Here are some of the ways to finance a business acquisition:

Use personal or family money

If you’re able to cover the costs of buying an existing business, that’s always an option. This is more likely if you're buying a small business rather than a chain. Of course, you’ll want to consult your accountant before ponying up a large lump sum of your own cash. Also, make sure that you’re not using all your money buying a business because running a business takes capital, too.

Many businesses are also funded with money borrowed from family. If you go this route, you should understand the tax implications for gifts and family loans. Make sure that you and your family member put the exchange of money in writing and follow IRS rules for family loans.

Seller financing

Some sellers will agree to holding a note, or accepting staggered payments — sort of like a lender. This way, they get guaranteed income for the coming months (or years, depending on your plan).

There are rules around seller financing, particularly if you plan to use another form of debt financing as well. For example, sellers have to be on “standby” if you’re also getting an SBA loan, meaning they have to agree that they won’t be paid back until you pay off the SBA loan.

Some sellers might also be willing to trade in some assets, like some furniture they really loved or the company car, for a lower price.

By turning to a partnership instead of buying a business solo, you can divide the payments you’ll be making while still owning that company.

Taking on a partner when buying a business isn’t only useful to cut costs, though: You can also bring someone on board with more specific experience or a different skill set. Just don’t forget to draw up a partnership agreement, so co-ownership doesn’t cause any problems down the line.

Sell stock to employees

By selling company stock to your employees, you can get a big discount — making up 50% or even 90% of the business price by some measures. You’ll probably want to sell non-voting stock, if possible, to retain ownership over the business. In order to issue stock, you’ll have to organize the business (or re-organize it) as an S corporation or C corporation.

Start by leasing the business

It might be possible for you to lease the business instead of buying it outright — with the option to make the big purchase down the road once you’re able to afford it.

Understandably, not all sellers will be open to this option, since they more likely than not want to wash their hands and walk away from the sale. However, if leasing is something you’d be more comfortable with — even though it may cost more money in the long run — you might as well ask.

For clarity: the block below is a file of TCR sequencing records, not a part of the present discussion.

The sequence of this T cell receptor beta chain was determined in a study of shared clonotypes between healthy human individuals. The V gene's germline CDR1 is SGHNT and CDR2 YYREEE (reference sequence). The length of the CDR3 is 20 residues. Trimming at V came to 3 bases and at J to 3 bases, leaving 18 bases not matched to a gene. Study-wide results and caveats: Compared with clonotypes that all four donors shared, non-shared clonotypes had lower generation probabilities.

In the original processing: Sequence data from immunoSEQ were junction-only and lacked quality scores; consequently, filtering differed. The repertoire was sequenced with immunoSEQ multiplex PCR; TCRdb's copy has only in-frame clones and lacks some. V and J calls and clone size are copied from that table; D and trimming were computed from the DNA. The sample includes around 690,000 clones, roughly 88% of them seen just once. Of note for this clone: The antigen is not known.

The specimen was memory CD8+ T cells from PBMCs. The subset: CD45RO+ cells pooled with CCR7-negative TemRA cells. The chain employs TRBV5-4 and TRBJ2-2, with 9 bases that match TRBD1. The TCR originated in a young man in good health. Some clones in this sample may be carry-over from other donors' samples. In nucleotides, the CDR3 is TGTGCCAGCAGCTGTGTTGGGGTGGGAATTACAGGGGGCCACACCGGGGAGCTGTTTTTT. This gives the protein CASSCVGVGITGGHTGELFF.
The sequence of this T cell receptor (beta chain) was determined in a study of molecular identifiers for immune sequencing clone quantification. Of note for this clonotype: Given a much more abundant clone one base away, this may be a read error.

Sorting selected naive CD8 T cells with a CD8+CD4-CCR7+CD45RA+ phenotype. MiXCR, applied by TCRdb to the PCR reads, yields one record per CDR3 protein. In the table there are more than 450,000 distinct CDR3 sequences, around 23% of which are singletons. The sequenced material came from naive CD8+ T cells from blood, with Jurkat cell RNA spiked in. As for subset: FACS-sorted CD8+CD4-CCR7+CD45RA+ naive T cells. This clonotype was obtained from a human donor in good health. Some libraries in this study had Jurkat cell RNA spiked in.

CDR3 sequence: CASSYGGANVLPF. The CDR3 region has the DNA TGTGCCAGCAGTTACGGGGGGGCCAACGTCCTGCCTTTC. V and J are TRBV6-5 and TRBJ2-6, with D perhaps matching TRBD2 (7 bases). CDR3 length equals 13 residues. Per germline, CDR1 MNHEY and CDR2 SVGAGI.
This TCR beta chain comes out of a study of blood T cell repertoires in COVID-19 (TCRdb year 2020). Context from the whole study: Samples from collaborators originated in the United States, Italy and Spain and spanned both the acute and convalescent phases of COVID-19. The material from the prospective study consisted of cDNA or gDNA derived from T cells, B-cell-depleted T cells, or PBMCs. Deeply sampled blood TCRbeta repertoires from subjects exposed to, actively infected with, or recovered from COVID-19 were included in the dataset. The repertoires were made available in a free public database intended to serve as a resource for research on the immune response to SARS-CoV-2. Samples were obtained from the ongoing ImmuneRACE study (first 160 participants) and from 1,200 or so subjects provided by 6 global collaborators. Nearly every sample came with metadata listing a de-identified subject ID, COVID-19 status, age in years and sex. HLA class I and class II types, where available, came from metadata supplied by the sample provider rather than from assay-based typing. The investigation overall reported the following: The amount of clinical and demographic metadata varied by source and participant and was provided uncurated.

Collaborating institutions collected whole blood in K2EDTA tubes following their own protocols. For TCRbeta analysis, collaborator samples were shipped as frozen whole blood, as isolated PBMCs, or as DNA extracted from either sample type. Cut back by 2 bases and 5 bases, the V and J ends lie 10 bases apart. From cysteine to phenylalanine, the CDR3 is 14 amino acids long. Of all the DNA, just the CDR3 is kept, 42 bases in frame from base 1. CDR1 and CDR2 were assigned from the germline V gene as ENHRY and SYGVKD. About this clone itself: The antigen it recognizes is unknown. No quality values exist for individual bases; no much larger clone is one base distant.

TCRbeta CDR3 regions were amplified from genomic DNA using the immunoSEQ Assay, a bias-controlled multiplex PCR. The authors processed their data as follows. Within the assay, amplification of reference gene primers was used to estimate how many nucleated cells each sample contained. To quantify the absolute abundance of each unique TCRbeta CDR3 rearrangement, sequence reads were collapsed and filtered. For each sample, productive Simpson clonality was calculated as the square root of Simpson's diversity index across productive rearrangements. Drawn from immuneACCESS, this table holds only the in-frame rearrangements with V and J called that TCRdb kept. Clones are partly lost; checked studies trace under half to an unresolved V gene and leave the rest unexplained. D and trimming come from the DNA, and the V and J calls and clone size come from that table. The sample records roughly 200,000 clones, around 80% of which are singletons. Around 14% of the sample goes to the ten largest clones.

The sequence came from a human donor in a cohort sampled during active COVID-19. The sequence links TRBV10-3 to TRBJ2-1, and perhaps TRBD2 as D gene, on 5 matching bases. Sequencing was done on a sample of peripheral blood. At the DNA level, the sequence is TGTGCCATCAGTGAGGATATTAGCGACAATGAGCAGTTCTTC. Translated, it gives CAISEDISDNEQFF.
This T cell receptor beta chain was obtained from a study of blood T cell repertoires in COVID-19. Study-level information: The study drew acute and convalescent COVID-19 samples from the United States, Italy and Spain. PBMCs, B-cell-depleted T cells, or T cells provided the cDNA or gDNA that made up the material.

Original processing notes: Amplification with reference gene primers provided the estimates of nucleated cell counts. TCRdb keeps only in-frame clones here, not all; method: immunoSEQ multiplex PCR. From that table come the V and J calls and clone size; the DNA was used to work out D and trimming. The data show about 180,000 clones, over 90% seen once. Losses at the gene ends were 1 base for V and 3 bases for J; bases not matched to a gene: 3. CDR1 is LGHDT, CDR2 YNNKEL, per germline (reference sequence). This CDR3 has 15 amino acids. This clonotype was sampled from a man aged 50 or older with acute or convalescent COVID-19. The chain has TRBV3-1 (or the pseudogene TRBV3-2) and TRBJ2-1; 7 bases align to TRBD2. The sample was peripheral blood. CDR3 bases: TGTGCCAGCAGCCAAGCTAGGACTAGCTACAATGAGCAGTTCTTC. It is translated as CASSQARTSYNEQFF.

Debt financing

Buying a business will give you tons of documents to approach a bank or alternative lender with for financing: financial histories, tax returns, employee records, cash flow analyses, inventory and equipment valuations, and much more. This wealth of data makes business acquisitions a good candidate for loans because lenders aren’t working with a risky blank slate.

If you’re looking for a small-business loan , here are a few potential financing options that might help in buying a business:

Asset-based financing.

Getting a business acquisition loan is typically easier because the lender has a history to assess. But just like with any business loan, lenders will scrutinize all of the following:

Borrower’s personal credit score.

Business credit report and score.

Annual revenue.

Time in operation.

Balance sheet.

Outstanding debts.

For term loans and SBA loans for when you buy a business, banks typically require buyers to put down a 20% to 25% down payment on acquisition loans. However, the SBA recently made some changes that make it easier for buyers to obtain SBA 7(a) loans for buying a business. Now, the SBA requires the buyer to put down just 10%, and only half of that (5%) has to come from the buyer's own cash. The rest can come in the form of a seller's note as long as the seller agrees to be on full standby — meaning that the seller won't be paid back on their note until after the bank is paid.

When getting a business acquisition loan to help with buying a business, you’ll also have to provide a formal business valuation (like we discussed before), explain your relevant experience, offer an updated business plan, and show financial projections for the business under your command. In short, you’ll want to tell a story of how you'll improve the business.

» MORE: Compare the best business acquisition loans

8. Close the deal with the appropriate documents

The last step in our buying an existing business checklist is to close the deal.

When you’ve finally found the right business, done your due diligence, agreed on a fair price and gathered the capital you need, make sure you (or a broker) have all of these documents, notes and agreements in place before you officially buy a business:

Bill of sale